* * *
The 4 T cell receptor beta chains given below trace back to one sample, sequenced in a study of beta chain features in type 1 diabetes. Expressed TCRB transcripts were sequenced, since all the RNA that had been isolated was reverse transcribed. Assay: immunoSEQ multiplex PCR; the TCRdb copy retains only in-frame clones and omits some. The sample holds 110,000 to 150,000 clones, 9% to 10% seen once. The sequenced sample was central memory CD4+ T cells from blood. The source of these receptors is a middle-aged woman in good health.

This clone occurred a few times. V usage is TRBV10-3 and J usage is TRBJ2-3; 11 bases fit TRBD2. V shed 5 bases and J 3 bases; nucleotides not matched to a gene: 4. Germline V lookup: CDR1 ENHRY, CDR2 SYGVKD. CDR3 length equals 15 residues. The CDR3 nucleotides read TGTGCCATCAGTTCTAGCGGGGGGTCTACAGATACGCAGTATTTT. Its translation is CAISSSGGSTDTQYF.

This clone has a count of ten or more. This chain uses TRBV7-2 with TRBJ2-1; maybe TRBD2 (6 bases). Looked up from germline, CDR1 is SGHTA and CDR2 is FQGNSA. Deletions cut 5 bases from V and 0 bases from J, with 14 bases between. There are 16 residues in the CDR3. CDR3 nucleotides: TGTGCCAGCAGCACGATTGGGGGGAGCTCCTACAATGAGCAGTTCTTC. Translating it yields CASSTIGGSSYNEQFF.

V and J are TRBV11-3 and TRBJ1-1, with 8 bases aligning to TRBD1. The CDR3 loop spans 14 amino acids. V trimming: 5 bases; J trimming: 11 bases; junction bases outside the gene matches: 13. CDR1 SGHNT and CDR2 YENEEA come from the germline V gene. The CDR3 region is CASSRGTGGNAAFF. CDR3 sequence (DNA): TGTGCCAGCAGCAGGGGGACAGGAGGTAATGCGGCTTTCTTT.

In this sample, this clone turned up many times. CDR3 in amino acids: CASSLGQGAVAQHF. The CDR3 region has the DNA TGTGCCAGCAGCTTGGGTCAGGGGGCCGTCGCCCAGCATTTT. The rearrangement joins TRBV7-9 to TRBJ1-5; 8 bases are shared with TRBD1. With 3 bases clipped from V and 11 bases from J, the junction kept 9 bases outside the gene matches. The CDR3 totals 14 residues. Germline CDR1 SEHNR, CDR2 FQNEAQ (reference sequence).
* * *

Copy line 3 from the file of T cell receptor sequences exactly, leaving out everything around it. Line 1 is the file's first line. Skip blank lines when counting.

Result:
This clone has a count of ten or more. This chain uses TRBV7-2 with TRBJ2-1; maybe TRBD2 (6 bases). Looked up from germline, CDR1 is SGHTA and CDR2 is FQGNSA. Deletions cut 5 bases from V and 0 bases from J, with 14 bases between. There are 16 residues in the CDR3. CDR3 nucleotides: TGTGCCAGCAGCACGATTGGGGGGAGCTCCTACAATGAGCAGTTCTTC. Translating it yields CASSTIGGSSYNEQFF.